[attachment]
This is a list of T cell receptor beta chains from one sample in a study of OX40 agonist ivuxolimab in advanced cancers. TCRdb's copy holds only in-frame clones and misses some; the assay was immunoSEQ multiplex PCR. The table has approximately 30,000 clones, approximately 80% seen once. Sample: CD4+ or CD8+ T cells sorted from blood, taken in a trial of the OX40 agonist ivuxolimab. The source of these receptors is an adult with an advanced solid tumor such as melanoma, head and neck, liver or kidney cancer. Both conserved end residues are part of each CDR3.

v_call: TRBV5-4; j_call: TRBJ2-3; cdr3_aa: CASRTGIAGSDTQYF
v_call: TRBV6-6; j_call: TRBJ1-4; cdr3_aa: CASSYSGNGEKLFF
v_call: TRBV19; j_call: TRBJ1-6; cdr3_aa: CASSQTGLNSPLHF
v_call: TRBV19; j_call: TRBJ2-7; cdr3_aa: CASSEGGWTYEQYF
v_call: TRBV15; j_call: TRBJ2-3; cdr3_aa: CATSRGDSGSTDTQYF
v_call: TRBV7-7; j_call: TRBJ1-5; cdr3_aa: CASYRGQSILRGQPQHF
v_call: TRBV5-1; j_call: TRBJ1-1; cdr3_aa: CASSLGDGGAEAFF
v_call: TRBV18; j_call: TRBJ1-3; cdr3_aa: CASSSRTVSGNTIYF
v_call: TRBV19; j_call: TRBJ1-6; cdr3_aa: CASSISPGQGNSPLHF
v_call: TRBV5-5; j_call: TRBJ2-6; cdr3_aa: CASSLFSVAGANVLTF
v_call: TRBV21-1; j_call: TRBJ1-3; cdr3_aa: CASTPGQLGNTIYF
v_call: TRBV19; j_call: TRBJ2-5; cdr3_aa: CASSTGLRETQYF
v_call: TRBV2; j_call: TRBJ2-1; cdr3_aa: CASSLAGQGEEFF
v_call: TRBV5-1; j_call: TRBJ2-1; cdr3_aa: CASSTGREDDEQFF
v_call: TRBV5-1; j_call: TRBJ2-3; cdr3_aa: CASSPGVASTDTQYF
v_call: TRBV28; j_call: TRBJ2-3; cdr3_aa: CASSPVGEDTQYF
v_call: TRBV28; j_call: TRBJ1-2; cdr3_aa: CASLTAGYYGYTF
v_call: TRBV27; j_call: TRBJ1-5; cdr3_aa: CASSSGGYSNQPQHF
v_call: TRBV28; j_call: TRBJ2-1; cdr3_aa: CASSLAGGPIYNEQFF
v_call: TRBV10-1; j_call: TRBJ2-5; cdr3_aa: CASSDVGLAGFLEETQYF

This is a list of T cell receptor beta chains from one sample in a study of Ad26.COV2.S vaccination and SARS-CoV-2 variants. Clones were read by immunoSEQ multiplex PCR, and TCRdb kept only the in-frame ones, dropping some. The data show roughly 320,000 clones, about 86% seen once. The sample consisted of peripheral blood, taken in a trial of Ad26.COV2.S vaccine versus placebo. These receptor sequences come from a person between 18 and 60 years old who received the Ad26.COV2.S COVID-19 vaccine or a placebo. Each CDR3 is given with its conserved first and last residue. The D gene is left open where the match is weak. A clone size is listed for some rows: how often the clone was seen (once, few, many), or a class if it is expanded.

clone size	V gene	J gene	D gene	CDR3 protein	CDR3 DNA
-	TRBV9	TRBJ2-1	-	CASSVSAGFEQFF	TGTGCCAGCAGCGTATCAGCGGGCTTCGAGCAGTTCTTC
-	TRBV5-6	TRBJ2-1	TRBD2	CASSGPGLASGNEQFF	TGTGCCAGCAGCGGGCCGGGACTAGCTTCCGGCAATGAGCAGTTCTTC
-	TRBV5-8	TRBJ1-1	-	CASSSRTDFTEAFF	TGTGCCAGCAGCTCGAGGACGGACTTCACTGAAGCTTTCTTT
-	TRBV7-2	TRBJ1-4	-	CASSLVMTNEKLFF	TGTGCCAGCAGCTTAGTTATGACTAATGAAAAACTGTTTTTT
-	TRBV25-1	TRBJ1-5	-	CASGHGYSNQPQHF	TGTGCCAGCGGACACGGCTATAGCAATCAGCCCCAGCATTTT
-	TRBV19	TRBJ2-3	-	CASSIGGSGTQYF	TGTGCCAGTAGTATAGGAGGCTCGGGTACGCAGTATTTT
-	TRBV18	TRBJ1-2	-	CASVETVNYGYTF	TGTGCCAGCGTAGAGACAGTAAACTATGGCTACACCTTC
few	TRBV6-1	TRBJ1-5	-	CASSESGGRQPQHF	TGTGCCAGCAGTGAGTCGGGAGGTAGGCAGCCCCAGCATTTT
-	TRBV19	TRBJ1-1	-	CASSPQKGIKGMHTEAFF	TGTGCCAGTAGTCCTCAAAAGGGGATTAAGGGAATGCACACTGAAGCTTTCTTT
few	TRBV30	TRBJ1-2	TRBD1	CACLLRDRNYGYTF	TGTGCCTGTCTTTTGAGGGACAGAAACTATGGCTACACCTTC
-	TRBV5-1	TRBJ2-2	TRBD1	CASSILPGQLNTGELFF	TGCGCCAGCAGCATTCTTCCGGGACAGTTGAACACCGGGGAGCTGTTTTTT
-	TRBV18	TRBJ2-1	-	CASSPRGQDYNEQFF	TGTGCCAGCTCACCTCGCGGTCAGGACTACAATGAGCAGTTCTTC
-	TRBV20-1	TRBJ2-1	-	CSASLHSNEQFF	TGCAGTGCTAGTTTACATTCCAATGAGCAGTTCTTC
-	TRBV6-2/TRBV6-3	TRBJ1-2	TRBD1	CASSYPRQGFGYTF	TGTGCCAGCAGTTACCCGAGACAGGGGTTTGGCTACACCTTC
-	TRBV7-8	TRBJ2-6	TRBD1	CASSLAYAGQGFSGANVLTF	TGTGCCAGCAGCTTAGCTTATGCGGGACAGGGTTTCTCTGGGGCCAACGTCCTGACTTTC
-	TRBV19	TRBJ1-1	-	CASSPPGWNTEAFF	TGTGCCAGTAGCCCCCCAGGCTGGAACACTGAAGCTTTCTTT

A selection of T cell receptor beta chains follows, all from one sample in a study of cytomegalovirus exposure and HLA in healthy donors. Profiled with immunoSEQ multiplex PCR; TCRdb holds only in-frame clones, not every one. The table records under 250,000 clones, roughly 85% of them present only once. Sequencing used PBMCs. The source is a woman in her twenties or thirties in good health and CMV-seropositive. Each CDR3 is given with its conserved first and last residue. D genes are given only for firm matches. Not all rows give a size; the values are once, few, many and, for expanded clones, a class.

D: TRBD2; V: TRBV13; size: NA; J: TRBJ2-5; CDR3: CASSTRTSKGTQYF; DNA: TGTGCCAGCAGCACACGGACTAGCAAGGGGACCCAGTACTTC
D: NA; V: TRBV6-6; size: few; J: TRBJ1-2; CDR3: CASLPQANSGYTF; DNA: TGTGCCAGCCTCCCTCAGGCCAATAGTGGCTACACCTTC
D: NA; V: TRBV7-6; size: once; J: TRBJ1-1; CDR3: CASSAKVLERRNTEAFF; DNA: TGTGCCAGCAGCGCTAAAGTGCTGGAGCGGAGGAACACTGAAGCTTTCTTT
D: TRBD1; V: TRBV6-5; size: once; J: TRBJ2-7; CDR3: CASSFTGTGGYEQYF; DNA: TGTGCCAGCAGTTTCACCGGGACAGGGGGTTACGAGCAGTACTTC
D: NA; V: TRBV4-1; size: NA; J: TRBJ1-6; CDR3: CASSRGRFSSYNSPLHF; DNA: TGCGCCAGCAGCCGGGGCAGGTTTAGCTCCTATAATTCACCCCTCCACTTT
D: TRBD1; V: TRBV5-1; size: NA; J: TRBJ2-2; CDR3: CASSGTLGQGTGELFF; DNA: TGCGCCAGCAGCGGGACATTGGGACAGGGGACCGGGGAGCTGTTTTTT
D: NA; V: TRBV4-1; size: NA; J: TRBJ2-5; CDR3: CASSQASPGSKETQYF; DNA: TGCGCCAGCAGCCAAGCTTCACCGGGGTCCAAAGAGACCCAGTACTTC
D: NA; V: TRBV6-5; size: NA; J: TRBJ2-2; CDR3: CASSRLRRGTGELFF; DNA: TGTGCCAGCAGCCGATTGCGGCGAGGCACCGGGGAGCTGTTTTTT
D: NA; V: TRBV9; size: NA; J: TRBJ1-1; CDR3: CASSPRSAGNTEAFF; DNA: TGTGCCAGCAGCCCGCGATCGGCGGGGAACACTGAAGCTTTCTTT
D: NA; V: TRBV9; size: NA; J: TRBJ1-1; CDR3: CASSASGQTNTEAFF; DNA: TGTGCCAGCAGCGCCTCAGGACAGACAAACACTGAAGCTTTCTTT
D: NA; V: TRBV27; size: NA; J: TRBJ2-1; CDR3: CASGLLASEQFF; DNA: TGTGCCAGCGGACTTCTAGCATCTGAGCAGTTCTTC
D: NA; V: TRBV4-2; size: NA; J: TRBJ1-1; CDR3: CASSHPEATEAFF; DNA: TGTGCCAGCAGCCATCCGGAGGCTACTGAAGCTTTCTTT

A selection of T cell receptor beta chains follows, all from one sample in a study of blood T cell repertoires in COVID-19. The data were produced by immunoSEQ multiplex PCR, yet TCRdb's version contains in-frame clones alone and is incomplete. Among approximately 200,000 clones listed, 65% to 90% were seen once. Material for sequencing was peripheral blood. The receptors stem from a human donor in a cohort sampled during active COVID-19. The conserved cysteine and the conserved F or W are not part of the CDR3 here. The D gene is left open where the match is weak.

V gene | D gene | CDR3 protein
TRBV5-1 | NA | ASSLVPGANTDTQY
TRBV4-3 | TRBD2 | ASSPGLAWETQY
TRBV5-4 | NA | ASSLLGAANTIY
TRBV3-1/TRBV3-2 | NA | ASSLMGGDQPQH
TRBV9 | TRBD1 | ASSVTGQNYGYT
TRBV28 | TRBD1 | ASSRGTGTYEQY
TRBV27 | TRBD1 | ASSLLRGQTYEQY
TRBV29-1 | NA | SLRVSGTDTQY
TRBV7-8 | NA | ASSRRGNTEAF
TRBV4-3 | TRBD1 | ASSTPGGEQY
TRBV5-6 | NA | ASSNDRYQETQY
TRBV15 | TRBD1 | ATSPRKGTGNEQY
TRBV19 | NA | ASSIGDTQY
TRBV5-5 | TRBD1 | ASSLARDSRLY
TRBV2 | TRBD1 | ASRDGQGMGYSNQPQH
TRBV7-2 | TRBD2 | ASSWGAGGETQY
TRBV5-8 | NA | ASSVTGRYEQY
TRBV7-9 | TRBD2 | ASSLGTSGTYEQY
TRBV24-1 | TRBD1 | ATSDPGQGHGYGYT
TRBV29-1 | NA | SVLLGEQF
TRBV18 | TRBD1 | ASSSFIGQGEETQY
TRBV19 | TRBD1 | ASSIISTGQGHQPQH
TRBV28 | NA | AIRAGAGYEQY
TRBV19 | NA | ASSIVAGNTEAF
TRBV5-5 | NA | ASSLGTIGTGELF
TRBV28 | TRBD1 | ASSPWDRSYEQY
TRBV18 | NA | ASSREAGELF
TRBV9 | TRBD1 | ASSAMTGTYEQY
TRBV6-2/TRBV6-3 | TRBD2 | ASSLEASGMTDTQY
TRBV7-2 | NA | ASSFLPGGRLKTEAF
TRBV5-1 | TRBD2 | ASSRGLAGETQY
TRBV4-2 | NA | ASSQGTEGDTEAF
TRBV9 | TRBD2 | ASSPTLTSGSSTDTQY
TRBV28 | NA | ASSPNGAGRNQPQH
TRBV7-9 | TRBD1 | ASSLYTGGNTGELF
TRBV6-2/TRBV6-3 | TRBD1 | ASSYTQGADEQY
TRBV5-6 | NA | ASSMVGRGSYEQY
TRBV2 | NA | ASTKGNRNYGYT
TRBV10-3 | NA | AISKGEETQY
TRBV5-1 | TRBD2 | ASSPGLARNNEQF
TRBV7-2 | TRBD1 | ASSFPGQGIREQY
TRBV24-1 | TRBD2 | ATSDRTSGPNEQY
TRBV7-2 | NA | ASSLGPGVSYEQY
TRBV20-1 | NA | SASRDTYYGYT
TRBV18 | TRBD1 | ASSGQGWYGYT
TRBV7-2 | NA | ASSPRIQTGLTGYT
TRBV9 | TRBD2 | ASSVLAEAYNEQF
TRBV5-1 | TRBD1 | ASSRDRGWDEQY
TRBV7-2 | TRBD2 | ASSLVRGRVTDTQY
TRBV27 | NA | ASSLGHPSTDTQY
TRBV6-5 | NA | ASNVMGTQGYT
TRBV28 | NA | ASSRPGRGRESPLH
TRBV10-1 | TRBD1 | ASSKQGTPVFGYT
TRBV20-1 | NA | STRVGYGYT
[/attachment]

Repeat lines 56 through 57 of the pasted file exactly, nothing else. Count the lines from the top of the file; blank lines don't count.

TRBV4-3 | TRBD2 | ASSPGLAWETQY
TRBV5-4 | NA | ASSLLGAANTIY